People are particularly bad at assessing risk. The human species has evolved in a world where the threats were entirely different from those we are experiencing nowadays.
Hence, we are awful at assessing risk and make too many decisions based on the wrong gut feelings.
A few days ago, Air Asia flight 8501 carrying 162 people on board crashed in the Java Sea; the plane was an Airbus A320. Since then thousands upon thousands of air travelers have rebooked or cancelled their trips based on their perceived risk of flying an Airbus plane.
Meanwhile, over just the three days that have elapsed since the crash, 10,500 people have died of malaria, 4,000 have died of traumatic injuries, and 16,500 from tuberculosis.
If you think that these statistics are not relevant to Americans, then consider that in the United States, 9,900 people have died of heart disease, more than 600 died in car accidents, and 250 were likely murdered just in the last two days.
Ebola has certainly received plenty of attention. Yet so far in the United States, there have been only four cases and one death related to Ebola.
In the most affected country, Liberia, the total number has only reached 6,822 cases and 2,836 deaths. This is not to diminish the possible consequences of a spreading virus, nor the pain for the affected families, but to most Americans, there are far more consequential risks than Ebola.
Dairy producers are often no better at assessing risk than their urban comrades. Markets ups and downs. In general, dairy producers underestimate the magnitude of the lows (the really bad “crashes”), underestimate the highs, and severely overestimate the length of the highs.
It is hard for me to blame them because the same phenomenon can be observed in the writings of advisors and economists. Just a month ago, Ohio producers were told: “Milk prices to drop; profits, maybe not,” and that “feed inputs are falling faster than the milk prices.”
As of today (early January), March corn futures are up and trading near $4/bushel (not the anticipated low $3s and not much lower than corn prices at this time last year), while the Class III milk futures for the first six months of 2015 are averaging $15.56/cwt, a drop of $7.11/cwt (31.3 percent) compared to the same six months of 2014.
And what I am telling you is that the futures markets are probably underestimating the lows. Where are we?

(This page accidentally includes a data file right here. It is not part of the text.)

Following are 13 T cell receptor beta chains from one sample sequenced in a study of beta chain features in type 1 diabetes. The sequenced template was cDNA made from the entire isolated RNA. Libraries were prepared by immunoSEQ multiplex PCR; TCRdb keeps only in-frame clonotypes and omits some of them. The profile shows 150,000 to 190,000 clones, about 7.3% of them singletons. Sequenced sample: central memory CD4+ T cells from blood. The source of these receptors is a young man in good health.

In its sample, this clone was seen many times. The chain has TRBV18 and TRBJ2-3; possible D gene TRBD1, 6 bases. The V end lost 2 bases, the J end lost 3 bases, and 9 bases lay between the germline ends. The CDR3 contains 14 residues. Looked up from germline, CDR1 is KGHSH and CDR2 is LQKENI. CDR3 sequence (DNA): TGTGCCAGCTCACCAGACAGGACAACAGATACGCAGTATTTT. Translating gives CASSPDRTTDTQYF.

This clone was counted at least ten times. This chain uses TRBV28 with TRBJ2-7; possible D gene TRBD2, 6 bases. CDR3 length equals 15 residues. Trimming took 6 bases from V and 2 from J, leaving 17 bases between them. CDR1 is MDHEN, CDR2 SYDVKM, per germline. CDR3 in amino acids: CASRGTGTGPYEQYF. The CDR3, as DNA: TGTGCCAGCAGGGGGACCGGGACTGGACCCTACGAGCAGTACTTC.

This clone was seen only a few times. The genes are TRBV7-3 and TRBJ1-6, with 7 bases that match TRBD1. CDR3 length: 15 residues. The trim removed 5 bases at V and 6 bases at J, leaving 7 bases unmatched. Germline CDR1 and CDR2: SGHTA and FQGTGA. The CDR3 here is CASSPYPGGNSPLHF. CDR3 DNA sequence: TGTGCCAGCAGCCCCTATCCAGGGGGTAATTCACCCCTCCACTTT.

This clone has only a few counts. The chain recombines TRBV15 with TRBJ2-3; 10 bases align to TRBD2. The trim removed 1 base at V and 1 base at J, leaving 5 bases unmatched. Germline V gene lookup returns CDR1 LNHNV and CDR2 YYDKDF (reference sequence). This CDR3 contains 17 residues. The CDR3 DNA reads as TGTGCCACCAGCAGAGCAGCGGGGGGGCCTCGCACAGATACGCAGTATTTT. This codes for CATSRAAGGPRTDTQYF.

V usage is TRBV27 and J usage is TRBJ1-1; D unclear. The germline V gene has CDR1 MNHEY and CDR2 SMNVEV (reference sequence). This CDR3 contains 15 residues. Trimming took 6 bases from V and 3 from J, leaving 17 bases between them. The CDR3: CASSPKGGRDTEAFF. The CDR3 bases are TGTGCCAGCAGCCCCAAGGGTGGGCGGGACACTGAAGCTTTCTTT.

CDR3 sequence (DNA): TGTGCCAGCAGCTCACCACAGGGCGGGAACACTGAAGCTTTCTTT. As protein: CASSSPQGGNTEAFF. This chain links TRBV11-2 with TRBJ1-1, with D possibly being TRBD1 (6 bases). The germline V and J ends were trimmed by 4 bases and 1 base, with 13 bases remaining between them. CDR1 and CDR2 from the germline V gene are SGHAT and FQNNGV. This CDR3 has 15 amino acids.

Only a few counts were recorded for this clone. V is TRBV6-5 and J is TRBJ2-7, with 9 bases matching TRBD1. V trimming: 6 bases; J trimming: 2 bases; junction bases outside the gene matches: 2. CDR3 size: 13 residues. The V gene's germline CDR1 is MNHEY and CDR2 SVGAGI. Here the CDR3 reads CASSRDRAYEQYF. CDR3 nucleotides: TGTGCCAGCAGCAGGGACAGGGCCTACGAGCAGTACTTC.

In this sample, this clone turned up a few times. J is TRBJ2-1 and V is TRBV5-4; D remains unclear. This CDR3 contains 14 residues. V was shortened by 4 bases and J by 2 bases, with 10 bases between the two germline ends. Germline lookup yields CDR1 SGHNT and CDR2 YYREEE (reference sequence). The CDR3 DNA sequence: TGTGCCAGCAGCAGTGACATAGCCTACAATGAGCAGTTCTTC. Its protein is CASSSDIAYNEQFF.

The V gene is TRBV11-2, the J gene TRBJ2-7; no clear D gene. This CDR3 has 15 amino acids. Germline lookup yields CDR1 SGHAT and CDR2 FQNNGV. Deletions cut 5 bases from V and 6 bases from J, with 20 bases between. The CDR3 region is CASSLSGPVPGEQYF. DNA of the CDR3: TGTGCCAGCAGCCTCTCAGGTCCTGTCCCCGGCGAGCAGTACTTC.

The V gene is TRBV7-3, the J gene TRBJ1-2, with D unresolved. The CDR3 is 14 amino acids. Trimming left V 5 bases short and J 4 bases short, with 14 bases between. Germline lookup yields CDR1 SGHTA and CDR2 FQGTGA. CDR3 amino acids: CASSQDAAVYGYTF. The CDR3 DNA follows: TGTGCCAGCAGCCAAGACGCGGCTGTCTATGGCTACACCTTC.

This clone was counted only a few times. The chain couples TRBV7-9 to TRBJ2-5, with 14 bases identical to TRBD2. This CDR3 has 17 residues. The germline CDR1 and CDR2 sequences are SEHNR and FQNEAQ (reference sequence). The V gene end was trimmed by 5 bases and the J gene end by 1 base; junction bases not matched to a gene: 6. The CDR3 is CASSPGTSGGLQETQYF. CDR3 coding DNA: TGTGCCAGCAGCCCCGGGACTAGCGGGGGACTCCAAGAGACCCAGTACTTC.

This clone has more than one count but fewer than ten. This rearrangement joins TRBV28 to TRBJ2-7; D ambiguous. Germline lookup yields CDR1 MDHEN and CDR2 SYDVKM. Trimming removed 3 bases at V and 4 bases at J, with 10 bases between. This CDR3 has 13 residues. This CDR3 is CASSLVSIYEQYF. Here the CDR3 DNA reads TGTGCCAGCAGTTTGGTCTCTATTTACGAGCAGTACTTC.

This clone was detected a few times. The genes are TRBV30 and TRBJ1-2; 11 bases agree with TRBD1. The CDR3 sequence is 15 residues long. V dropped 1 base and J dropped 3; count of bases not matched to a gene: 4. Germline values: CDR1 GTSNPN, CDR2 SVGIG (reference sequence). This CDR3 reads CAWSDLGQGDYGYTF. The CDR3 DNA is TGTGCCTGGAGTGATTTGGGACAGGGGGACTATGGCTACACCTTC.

On Jan. 2, the USDA announced the minimum Class prices in Federal Orders (FO). The December Class III price was announced at $17.82/cwt, a drop of $4.12/cwt (18.8 percent) from November. Class IV price was even less, at $16.70/cwt.
Because of the pricing lag, Class I prices still look very appealing: around $24.73/cwt for producers shipping in FO 33. However, those who understand how class prices are calculated already know that Class I prices will plummet next month.
So the economics of dairying won’t look very good in a few months from now.
But what about the Dairy Margin Protection Program? The much talked about MPP program should serve as a safety net to U.S. dairy producers. At least, that’s what its primary objective was.
This safety net, however, has some huge gaping holes. First, the insurance is for an average national margin: not yours.
The national margin is calculated from a national feed costs index that may have little to do with your actual feed costs (or even regional ones). The same applies to milk prices.
In a way, the program has shifted most of the risk onto your local feed and milk bases. In a sad way, you might be more at risk than without any insurance at all.
Second, payments lag the market. If it gets bad enough for producers to receive money from the program, it will take a minimum of two months to see the benefits through a payment. This will bring obvious cash flow issues to many dairy farms.
Third, all the forecasting tools that can be found on the Internet are mostly based on what happened in the past. These data may have little to do with a world where the United States is (was) exporting more than 16 percent of its milk solids production.
The probability of a given margin for a given month provided by these tools doesn’t mean the same thing as what most people (and statisticians) think ‘probability’ means.
The coin being flipped keeps changing … while in the air.
Don’t shoot the messenger. If this looks depressing, it was meant to be. Producers need to sit down and figure out how they will make it through a minimum of six consecutive months of $14/cwt Class III prices ($15-$16/cwt mailbox prices) in 2015.
If I am completely wrong and markets do not reach abysmal prices, then you won’t be any worse off from the exercise. But if my predictions are correct, then you should be able to avoid disastrous outcomes.
It is a bit like a fire emergency drill: you hope that you will never have to implement what you learned, but you are much better off in the event of a fire. And right now, I smell smoke.
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